One of the benefits of having a team owner who also operates a OHL team is getting the inside scoop on some of the prospects there. It has been something the Carolina Hurricanes have been taking advantage of the last few seasons with the Plymouth Whalers, who are owned by Peter Karmanos. A good number of Carolina prospects over the years have played some of their junior hockey in Plymouth and a few players in their system right now played with the Whalers last season. We discussed one in Beau Schmitz but today we will be focusing on another defenseman in Austin Levi.
Levi was selected in the third round of the 2010 draft and was considered a bit of a risky pick at the time because he was considered a “raw prospect.” Out of the draft, he was known as a very athletic player with great size but not much hockey sense. He was one of the players who many thought could be a great all-around defenseman or a total bust depending on how he developed. It has now been two years since Levi was drafted and he has come a long way while spending the last four seasons in Plymouth. Levi has been billed as one of the top shutdown defensemen in the OHL and has provided some decent offensive production, as well with 30 points in 64 games. He also had a terrific post-season offensively with 10 points in 13 games.
The most promising thing about Levi is that he has gotten better every season and that’s evident if you look at the stat-sheet and the praise from some of the people who have watched him. He has always had the tools and the size to be a solid defenseman and he has been making use of his athleticism over the years to become the player the scouts hoped he could turn into. Levi still isn’t quite there yet because he’s only played against junior competition but he only just turned 20 in February and has certainly gotten the defensive side of the game down according to those who have watched him.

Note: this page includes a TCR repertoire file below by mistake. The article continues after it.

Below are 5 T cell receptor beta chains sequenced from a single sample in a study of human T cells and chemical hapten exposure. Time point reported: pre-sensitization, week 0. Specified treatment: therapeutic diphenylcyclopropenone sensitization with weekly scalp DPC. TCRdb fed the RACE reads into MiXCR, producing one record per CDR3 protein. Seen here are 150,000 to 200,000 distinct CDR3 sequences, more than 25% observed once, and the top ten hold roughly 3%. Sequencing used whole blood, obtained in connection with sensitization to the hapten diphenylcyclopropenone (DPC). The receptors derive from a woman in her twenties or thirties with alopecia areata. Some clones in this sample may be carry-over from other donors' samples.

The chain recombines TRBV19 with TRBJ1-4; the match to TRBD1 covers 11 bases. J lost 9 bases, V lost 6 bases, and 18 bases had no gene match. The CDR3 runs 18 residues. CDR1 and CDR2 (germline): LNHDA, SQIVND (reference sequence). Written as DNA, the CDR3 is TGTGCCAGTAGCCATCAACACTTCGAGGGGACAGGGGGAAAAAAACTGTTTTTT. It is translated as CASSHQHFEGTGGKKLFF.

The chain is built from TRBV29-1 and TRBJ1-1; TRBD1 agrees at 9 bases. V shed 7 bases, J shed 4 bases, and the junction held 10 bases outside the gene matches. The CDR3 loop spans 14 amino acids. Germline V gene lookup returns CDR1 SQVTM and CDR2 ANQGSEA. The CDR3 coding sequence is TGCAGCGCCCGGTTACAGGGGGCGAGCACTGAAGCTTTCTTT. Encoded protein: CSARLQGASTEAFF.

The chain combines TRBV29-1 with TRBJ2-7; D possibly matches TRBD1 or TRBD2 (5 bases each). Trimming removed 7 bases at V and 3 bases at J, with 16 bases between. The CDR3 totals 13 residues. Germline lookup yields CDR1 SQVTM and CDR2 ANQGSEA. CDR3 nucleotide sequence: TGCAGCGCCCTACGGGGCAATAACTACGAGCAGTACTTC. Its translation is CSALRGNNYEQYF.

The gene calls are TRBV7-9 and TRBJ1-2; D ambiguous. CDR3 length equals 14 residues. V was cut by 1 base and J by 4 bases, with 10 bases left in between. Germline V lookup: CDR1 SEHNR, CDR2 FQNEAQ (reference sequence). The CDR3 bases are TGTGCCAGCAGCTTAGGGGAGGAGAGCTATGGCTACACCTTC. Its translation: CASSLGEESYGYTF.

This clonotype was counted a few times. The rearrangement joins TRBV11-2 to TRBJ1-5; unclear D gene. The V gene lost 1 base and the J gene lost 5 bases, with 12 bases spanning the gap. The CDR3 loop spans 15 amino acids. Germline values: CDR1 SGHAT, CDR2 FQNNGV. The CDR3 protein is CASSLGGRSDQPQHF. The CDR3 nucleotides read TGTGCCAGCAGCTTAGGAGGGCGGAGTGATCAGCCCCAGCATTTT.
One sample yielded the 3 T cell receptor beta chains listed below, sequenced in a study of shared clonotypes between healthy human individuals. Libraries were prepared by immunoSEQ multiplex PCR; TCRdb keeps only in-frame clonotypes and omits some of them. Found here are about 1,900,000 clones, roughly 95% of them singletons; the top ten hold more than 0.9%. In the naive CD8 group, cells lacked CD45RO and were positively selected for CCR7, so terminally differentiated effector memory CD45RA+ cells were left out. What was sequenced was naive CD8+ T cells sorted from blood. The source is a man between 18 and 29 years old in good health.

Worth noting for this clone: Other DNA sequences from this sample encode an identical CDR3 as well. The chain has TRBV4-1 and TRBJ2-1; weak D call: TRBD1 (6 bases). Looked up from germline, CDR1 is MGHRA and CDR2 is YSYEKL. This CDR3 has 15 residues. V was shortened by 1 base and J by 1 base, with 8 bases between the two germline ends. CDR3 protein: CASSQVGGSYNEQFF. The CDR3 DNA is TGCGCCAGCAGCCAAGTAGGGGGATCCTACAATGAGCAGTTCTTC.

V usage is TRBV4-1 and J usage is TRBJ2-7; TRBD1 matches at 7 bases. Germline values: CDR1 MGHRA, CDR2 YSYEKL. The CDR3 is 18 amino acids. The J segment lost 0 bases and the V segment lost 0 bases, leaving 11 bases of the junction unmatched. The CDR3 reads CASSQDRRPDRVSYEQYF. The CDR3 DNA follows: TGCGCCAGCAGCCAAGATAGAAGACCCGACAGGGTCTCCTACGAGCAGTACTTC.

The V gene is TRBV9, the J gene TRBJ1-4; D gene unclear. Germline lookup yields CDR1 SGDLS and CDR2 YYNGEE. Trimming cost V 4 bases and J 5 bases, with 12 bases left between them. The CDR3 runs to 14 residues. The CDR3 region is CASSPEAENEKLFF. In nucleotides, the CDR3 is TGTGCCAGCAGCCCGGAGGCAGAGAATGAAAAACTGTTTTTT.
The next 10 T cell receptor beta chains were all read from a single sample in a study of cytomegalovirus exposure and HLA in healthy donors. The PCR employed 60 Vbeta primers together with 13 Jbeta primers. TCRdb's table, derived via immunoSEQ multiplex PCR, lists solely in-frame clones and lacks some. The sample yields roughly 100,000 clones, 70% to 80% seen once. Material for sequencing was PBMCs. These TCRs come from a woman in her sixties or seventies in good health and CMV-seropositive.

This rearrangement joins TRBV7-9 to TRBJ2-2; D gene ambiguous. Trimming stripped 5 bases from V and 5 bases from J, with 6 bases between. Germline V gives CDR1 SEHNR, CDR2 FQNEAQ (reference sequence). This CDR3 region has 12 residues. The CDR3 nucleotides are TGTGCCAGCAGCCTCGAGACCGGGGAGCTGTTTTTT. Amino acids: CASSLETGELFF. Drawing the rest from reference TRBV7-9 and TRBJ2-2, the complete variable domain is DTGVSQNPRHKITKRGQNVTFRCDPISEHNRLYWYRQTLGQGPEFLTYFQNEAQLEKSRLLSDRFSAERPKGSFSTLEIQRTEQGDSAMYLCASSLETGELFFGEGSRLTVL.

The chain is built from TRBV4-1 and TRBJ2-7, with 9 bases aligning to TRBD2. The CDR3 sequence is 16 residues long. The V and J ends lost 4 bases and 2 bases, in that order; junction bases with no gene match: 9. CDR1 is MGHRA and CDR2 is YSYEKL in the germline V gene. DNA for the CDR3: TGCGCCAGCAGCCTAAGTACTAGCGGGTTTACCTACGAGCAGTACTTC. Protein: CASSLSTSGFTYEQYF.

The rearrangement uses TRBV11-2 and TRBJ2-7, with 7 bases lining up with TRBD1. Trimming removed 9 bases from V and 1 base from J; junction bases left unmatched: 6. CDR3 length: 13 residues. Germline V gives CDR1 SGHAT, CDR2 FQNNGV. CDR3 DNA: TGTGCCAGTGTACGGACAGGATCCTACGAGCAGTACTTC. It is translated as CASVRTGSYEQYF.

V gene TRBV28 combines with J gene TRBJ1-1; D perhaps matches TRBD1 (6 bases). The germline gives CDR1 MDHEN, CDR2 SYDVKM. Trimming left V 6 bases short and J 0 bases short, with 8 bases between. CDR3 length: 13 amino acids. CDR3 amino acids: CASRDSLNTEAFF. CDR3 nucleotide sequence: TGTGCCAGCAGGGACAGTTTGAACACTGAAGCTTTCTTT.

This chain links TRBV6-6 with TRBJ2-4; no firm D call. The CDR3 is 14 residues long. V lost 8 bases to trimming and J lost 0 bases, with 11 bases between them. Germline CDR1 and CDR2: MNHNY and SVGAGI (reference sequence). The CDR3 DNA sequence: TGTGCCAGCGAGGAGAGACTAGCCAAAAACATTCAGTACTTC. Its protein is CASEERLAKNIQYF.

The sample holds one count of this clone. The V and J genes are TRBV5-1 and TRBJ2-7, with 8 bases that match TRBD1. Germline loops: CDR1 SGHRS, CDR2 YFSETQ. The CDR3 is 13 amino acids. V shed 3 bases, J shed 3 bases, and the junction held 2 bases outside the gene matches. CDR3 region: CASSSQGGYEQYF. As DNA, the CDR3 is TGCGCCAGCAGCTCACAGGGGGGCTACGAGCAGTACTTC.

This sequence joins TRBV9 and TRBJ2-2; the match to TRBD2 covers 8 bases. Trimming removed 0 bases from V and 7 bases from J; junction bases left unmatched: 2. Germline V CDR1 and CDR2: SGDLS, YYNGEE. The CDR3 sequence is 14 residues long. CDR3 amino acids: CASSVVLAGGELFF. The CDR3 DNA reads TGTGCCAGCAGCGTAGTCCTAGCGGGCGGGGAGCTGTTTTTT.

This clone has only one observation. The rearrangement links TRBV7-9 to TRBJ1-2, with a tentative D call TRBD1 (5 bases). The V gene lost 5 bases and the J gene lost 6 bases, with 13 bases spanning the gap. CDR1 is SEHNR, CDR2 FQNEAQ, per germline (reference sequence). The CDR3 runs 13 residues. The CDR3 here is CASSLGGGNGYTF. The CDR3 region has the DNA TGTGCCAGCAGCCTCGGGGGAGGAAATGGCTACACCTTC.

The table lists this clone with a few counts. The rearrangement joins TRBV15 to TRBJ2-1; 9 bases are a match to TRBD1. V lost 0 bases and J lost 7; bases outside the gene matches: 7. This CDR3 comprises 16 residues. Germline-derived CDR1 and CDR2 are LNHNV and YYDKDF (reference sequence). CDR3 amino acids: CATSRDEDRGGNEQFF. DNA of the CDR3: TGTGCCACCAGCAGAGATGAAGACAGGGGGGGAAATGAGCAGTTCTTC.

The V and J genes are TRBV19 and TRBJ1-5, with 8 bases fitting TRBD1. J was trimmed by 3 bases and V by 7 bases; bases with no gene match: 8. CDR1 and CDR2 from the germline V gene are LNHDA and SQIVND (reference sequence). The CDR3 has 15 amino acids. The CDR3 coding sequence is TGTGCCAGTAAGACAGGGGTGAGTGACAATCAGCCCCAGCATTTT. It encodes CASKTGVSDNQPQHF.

Levi’s big frame and towering stature make him an effective defensive player but it is his physical play that makes him a force to be reckoned with. He has been known to deliver punishing hits to opposing forwards and make life as difficult for them as possible once they enter the zone. It might be easier for him to do this while he’s playing agianst smaller forwards in junior hockey, but Levi is still decently sized at 6’4″ and 205 lbs. Another nice asset about Levi is that his game isn’t completely one-dimensional as he is also very skilled at carrying the puck and is capable at leading a breakout. This was actually one of his strongest assets when he was drafted but his game in the defensive zone has improved tremendously since then. Something else that might catch the mind of stat-minded folks is that his penalty minutes have decreased over the years while his physical and defensive game has gotten much stronger, which could be a good sign for his future. A lot of big physical defensemen tend to take bad penalties but it appears that Levi has been able to correct this during his time in the OHL.
While Levi’s development has been nothing but impressive, he has still yet to face any competition outside of junior hockey, which is something that will change next season, hopefully. His offense hasn’t come around as much as some would have hoped, but the Canes have a bigger need for a shutdown defenseman like Levi has developed into these last couple of years. I think a year in the AHL playing against some older, larger forwards will be a good test for him and should give the Canes a better idea of where he is in his development. I have talked about how some of Carolina’s surplus of defensive prospects need to do something to make themselves stand out amongst the pack. Levi is one of the blue-liners who I think made himself stand out this season. Still need to see how he does in the pros before he gets ranked any higher, though.